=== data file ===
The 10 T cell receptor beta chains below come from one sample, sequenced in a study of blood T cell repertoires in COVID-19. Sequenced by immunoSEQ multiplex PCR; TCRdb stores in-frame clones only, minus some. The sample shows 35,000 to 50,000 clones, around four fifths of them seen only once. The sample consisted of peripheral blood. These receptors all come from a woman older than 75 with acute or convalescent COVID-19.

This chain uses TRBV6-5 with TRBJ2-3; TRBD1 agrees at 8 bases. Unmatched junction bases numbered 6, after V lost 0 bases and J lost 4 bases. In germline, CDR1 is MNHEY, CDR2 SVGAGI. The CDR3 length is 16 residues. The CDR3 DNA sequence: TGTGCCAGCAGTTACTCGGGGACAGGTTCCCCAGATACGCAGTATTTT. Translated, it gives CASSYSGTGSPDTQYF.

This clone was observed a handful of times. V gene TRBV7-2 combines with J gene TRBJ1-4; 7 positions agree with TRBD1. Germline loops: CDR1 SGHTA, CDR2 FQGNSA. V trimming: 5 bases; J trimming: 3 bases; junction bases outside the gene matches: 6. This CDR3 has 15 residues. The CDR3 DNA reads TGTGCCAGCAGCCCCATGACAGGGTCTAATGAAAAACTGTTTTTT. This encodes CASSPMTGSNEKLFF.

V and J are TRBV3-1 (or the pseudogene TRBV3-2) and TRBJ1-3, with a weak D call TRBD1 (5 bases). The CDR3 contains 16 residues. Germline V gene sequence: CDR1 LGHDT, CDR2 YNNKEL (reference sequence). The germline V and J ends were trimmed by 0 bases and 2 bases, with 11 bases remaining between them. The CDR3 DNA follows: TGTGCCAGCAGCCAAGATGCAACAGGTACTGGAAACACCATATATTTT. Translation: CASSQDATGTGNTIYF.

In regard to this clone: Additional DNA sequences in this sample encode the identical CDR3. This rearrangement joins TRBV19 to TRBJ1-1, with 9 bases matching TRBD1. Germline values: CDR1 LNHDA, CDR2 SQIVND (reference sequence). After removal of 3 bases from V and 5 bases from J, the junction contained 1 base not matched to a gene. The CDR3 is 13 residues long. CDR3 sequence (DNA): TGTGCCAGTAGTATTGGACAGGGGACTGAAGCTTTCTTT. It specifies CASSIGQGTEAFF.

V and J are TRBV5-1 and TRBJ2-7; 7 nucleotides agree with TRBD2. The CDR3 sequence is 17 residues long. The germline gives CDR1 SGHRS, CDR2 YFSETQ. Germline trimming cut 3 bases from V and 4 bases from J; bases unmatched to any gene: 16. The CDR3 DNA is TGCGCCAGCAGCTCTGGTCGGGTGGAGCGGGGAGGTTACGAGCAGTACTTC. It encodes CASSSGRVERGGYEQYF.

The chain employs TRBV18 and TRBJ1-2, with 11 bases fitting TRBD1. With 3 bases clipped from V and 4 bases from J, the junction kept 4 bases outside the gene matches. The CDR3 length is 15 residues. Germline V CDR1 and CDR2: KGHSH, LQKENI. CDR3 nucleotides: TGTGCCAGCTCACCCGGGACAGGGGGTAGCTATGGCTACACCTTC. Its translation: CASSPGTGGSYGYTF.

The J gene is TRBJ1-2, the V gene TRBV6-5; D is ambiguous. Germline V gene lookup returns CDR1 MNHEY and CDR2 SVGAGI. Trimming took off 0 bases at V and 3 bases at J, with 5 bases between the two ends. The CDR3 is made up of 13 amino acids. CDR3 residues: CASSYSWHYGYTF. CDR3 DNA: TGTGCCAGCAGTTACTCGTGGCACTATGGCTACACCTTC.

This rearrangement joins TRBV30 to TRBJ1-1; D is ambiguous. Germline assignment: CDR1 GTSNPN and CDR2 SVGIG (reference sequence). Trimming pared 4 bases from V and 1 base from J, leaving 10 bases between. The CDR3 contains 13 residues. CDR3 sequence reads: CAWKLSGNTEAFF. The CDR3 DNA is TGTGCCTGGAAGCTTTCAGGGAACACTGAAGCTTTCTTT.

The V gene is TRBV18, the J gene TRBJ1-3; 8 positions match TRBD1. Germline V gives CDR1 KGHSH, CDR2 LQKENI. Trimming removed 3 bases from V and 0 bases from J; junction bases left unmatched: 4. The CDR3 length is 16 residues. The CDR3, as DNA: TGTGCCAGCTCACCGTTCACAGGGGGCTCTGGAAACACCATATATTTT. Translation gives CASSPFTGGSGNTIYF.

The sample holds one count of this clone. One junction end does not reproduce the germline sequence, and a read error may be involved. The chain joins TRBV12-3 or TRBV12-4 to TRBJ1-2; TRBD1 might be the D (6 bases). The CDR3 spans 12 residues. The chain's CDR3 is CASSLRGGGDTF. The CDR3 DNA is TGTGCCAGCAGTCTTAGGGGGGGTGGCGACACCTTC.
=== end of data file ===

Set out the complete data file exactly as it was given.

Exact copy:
The 10 T cell receptor beta chains below come from one sample, sequenced in a study of blood T cell repertoires in COVID-19. Sequenced by immunoSEQ multiplex PCR; TCRdb stores in-frame clones only, minus some. The sample shows 35,000 to 50,000 clones, around four fifths of them seen only once. The sample consisted of peripheral blood. These receptors all come from a woman older than 75 with acute or convalescent COVID-19.

This chain uses TRBV6-5 with TRBJ2-3; TRBD1 agrees at 8 bases. Unmatched junction bases numbered 6, after V lost 0 bases and J lost 4 bases. In germline, CDR1 is MNHEY, CDR2 SVGAGI. The CDR3 length is 16 residues. The CDR3 DNA sequence: TGTGCCAGCAGTTACTCGGGGACAGGTTCCCCAGATACGCAGTATTTT. Translated, it gives CASSYSGTGSPDTQYF.

This clone was observed a handful of times. V gene TRBV7-2 combines with J gene TRBJ1-4; 7 positions agree with TRBD1. Germline loops: CDR1 SGHTA, CDR2 FQGNSA. V trimming: 5 bases; J trimming: 3 bases; junction bases outside the gene matches: 6. This CDR3 has 15 residues. The CDR3 DNA reads TGTGCCAGCAGCCCCATGACAGGGTCTAATGAAAAACTGTTTTTT. This encodes CASSPMTGSNEKLFF.

V and J are TRBV3-1 (or the pseudogene TRBV3-2) and TRBJ1-3, with a weak D call TRBD1 (5 bases). The CDR3 contains 16 residues. Germline V gene sequence: CDR1 LGHDT, CDR2 YNNKEL (reference sequence). The germline V and J ends were trimmed by 0 bases and 2 bases, with 11 bases remaining between them. The CDR3 DNA follows: TGTGCCAGCAGCCAAGATGCAACAGGTACTGGAAACACCATATATTTT. Translation: CASSQDATGTGNTIYF.

In regard to this clone: Additional DNA sequences in this sample encode the identical CDR3. This rearrangement joins TRBV19 to TRBJ1-1, with 9 bases matching TRBD1. Germline values: CDR1 LNHDA, CDR2 SQIVND (reference sequence). After removal of 3 bases from V and 5 bases from J, the junction contained 1 base not matched to a gene. The CDR3 is 13 residues long. CDR3 sequence (DNA): TGTGCCAGTAGTATTGGACAGGGGACTGAAGCTTTCTTT. It specifies CASSIGQGTEAFF.

V and J are TRBV5-1 and TRBJ2-7; 7 nucleotides agree with TRBD2. The CDR3 sequence is 17 residues long. The germline gives CDR1 SGHRS, CDR2 YFSETQ. Germline trimming cut 3 bases from V and 4 bases from J; bases unmatched to any gene: 16. The CDR3 DNA is TGCGCCAGCAGCTCTGGTCGGGTGGAGCGGGGAGGTTACGAGCAGTACTTC. It encodes CASSSGRVERGGYEQYF.

The chain employs TRBV18 and TRBJ1-2, with 11 bases fitting TRBD1. With 3 bases clipped from V and 4 bases from J, the junction kept 4 bases outside the gene matches. The CDR3 length is 15 residues. Germline V CDR1 and CDR2: KGHSH, LQKENI. CDR3 nucleotides: TGTGCCAGCTCACCCGGGACAGGGGGTAGCTATGGCTACACCTTC. Its translation: CASSPGTGGSYGYTF.

The J gene is TRBJ1-2, the V gene TRBV6-5; D is ambiguous. Germline V gene lookup returns CDR1 MNHEY and CDR2 SVGAGI. Trimming took off 0 bases at V and 3 bases at J, with 5 bases between the two ends. The CDR3 is made up of 13 amino acids. CDR3 residues: CASSYSWHYGYTF. CDR3 DNA: TGTGCCAGCAGTTACTCGTGGCACTATGGCTACACCTTC.

This rearrangement joins TRBV30 to TRBJ1-1; D is ambiguous. Germline assignment: CDR1 GTSNPN and CDR2 SVGIG (reference sequence). Trimming pared 4 bases from V and 1 base from J, leaving 10 bases between. The CDR3 contains 13 residues. CDR3 sequence reads: CAWKLSGNTEAFF. The CDR3 DNA is TGTGCCTGGAAGCTTTCAGGGAACACTGAAGCTTTCTTT.

The V gene is TRBV18, the J gene TRBJ1-3; 8 positions match TRBD1. Germline V gives CDR1 KGHSH, CDR2 LQKENI. Trimming removed 3 bases from V and 0 bases from J; junction bases left unmatched: 4. The CDR3 length is 16 residues. The CDR3, as DNA: TGTGCCAGCTCACCGTTCACAGGGGGCTCTGGAAACACCATATATTTT. Translation gives CASSPFTGGSGNTIYF.

The sample holds one count of this clone. One junction end does not reproduce the germline sequence, and a read error may be involved. The chain joins TRBV12-3 or TRBV12-4 to TRBJ1-2; TRBD1 might be the D (6 bases). The CDR3 spans 12 residues. The chain's CDR3 is CASSLRGGGDTF. The CDR3 DNA is TGTGCCAGCAGTCTTAGGGGGGGTGGCGACACCTTC.